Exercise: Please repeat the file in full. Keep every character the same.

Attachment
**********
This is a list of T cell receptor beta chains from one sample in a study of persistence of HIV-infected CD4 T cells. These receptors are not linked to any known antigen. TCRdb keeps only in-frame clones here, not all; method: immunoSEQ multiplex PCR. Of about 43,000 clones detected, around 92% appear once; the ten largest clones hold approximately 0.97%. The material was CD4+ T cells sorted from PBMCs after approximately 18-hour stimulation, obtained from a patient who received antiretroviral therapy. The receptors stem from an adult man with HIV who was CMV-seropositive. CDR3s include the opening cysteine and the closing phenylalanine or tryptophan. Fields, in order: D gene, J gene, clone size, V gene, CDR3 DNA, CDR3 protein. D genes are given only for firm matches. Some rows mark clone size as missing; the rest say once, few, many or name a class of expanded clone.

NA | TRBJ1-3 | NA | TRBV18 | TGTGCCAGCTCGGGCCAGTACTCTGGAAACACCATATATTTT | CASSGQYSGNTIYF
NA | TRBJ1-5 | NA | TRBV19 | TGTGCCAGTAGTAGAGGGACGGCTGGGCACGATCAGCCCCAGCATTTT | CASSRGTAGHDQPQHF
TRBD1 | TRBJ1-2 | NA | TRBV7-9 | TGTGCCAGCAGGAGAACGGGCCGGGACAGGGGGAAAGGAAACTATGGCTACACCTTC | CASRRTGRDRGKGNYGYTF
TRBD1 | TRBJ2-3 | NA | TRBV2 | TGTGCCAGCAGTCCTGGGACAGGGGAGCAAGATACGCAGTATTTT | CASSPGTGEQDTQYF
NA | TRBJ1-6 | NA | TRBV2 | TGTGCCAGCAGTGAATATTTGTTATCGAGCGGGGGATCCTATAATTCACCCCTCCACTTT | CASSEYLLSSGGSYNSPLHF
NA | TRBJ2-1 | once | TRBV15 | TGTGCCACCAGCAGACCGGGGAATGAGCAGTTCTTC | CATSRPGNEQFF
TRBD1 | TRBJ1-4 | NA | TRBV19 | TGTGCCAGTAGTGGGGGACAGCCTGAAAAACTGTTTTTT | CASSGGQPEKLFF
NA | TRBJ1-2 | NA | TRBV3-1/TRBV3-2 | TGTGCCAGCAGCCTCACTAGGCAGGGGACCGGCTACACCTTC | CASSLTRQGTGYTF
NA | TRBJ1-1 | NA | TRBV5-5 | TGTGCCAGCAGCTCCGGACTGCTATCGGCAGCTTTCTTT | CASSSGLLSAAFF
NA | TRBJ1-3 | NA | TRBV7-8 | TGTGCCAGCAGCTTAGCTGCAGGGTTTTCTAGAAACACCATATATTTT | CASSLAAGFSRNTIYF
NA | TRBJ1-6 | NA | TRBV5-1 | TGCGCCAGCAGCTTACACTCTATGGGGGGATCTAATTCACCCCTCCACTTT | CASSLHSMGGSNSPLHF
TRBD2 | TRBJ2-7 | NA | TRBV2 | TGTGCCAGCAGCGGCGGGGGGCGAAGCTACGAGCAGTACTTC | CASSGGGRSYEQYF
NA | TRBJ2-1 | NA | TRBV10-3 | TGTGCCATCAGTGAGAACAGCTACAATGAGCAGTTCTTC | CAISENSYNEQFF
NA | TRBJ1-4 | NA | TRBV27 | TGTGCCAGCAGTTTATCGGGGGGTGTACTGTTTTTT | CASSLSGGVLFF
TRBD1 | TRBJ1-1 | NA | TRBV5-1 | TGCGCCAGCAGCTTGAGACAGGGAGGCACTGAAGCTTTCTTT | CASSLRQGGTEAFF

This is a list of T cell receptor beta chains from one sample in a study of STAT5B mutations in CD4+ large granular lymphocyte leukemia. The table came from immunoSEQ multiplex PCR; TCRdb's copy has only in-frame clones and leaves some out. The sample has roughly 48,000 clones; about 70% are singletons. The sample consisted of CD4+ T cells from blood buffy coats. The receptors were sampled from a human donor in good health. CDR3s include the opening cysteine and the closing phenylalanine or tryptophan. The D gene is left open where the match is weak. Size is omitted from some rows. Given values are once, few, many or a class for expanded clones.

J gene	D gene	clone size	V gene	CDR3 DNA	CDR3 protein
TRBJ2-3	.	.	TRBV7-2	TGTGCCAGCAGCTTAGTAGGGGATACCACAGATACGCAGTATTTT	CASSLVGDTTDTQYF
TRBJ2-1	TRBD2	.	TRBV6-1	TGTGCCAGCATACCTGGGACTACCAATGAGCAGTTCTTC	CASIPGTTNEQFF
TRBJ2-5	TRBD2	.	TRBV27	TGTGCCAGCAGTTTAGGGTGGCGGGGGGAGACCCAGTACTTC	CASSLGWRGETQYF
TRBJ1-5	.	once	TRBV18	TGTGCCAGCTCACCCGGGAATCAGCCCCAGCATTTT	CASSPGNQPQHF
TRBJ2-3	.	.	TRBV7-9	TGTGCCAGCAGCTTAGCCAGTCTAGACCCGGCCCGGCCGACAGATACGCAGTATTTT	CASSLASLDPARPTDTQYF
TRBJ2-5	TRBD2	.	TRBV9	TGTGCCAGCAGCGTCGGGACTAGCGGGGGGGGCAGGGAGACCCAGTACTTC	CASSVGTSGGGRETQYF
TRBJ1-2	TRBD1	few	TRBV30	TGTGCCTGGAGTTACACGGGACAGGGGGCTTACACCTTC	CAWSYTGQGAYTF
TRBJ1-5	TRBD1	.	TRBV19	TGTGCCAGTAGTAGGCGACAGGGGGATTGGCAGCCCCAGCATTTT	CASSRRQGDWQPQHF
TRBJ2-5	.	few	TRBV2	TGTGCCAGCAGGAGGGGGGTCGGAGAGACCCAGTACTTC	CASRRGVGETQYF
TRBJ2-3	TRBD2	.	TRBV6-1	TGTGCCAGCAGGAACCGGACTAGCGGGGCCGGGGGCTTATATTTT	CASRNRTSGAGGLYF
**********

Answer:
This is a list of T cell receptor beta chains from one sample in a study of persistence of HIV-infected CD4 T cells. These receptors are not linked to any known antigen. TCRdb keeps only in-frame clones here, not all; method: immunoSEQ multiplex PCR. Of about 43,000 clones detected, around 92% appear once; the ten largest clones hold approximately 0.97%. The material was CD4+ T cells sorted from PBMCs after approximately 18-hour stimulation, obtained from a patient who received antiretroviral therapy. The receptors stem from an adult man with HIV who was CMV-seropositive. CDR3s include the opening cysteine and the closing phenylalanine or tryptophan. Fields, in order: D gene, J gene, clone size, V gene, CDR3 DNA, CDR3 protein. D genes are given only for firm matches. Some rows mark clone size as missing; the rest say once, few, many or name a class of expanded clone.

NA | TRBJ1-3 | NA | TRBV18 | TGTGCCAGCTCGGGCCAGTACTCTGGAAACACCATATATTTT | CASSGQYSGNTIYF
NA | TRBJ1-5 | NA | TRBV19 | TGTGCCAGTAGTAGAGGGACGGCTGGGCACGATCAGCCCCAGCATTTT | CASSRGTAGHDQPQHF
TRBD1 | TRBJ1-2 | NA | TRBV7-9 | TGTGCCAGCAGGAGAACGGGCCGGGACAGGGGGAAAGGAAACTATGGCTACACCTTC | CASRRTGRDRGKGNYGYTF
TRBD1 | TRBJ2-3 | NA | TRBV2 | TGTGCCAGCAGTCCTGGGACAGGGGAGCAAGATACGCAGTATTTT | CASSPGTGEQDTQYF
NA | TRBJ1-6 | NA | TRBV2 | TGTGCCAGCAGTGAATATTTGTTATCGAGCGGGGGATCCTATAATTCACCCCTCCACTTT | CASSEYLLSSGGSYNSPLHF
NA | TRBJ2-1 | once | TRBV15 | TGTGCCACCAGCAGACCGGGGAATGAGCAGTTCTTC | CATSRPGNEQFF
TRBD1 | TRBJ1-4 | NA | TRBV19 | TGTGCCAGTAGTGGGGGACAGCCTGAAAAACTGTTTTTT | CASSGGQPEKLFF
NA | TRBJ1-2 | NA | TRBV3-1/TRBV3-2 | TGTGCCAGCAGCCTCACTAGGCAGGGGACCGGCTACACCTTC | CASSLTRQGTGYTF
NA | TRBJ1-1 | NA | TRBV5-5 | TGTGCCAGCAGCTCCGGACTGCTATCGGCAGCTTTCTTT | CASSSGLLSAAFF
NA | TRBJ1-3 | NA | TRBV7-8 | TGTGCCAGCAGCTTAGCTGCAGGGTTTTCTAGAAACACCATATATTTT | CASSLAAGFSRNTIYF
NA | TRBJ1-6 | NA | TRBV5-1 | TGCGCCAGCAGCTTACACTCTATGGGGGGATCTAATTCACCCCTCCACTTT | CASSLHSMGGSNSPLHF
TRBD2 | TRBJ2-7 | NA | TRBV2 | TGTGCCAGCAGCGGCGGGGGGCGAAGCTACGAGCAGTACTTC | CASSGGGRSYEQYF
NA | TRBJ2-1 | NA | TRBV10-3 | TGTGCCATCAGTGAGAACAGCTACAATGAGCAGTTCTTC | CAISENSYNEQFF
NA | TRBJ1-4 | NA | TRBV27 | TGTGCCAGCAGTTTATCGGGGGGTGTACTGTTTTTT | CASSLSGGVLFF
TRBD1 | TRBJ1-1 | NA | TRBV5-1 | TGCGCCAGCAGCTTGAGACAGGGAGGCACTGAAGCTTTCTTT | CASSLRQGGTEAFF

This is a list of T cell receptor beta chains from one sample in a study of STAT5B mutations in CD4+ large granular lymphocyte leukemia. The table came from immunoSEQ multiplex PCR; TCRdb's copy has only in-frame clones and leaves some out. The sample has roughly 48,000 clones; about 70% are singletons. The sample consisted of CD4+ T cells from blood buffy coats. The receptors were sampled from a human donor in good health. CDR3s include the opening cysteine and the closing phenylalanine or tryptophan. The D gene is left open where the match is weak. Size is omitted from some rows. Given values are once, few, many or a class for expanded clones.

J gene	D gene	clone size	V gene	CDR3 DNA	CDR3 protein
TRBJ2-3	.	.	TRBV7-2	TGTGCCAGCAGCTTAGTAGGGGATACCACAGATACGCAGTATTTT	CASSLVGDTTDTQYF
TRBJ2-1	TRBD2	.	TRBV6-1	TGTGCCAGCATACCTGGGACTACCAATGAGCAGTTCTTC	CASIPGTTNEQFF
TRBJ2-5	TRBD2	.	TRBV27	TGTGCCAGCAGTTTAGGGTGGCGGGGGGAGACCCAGTACTTC	CASSLGWRGETQYF
TRBJ1-5	.	once	TRBV18	TGTGCCAGCTCACCCGGGAATCAGCCCCAGCATTTT	CASSPGNQPQHF
TRBJ2-3	.	.	TRBV7-9	TGTGCCAGCAGCTTAGCCAGTCTAGACCCGGCCCGGCCGACAGATACGCAGTATTTT	CASSLASLDPARPTDTQYF
TRBJ2-5	TRBD2	.	TRBV9	TGTGCCAGCAGCGTCGGGACTAGCGGGGGGGGCAGGGAGACCCAGTACTTC	CASSVGTSGGGRETQYF
TRBJ1-2	TRBD1	few	TRBV30	TGTGCCTGGAGTTACACGGGACAGGGGGCTTACACCTTC	CAWSYTGQGAYTF
TRBJ1-5	TRBD1	.	TRBV19	TGTGCCAGTAGTAGGCGACAGGGGGATTGGCAGCCCCAGCATTTT	CASSRRQGDWQPQHF
TRBJ2-5	.	few	TRBV2	TGTGCCAGCAGGAGGGGGGTCGGAGAGACCCAGTACTTC	CASRRGVGETQYF
TRBJ2-3	TRBD2	.	TRBV6-1	TGTGCCAGCAGGAACCGGACTAGCGGGGCCGGGGGCTTATATTTT	CASRNRTSGAGGLYF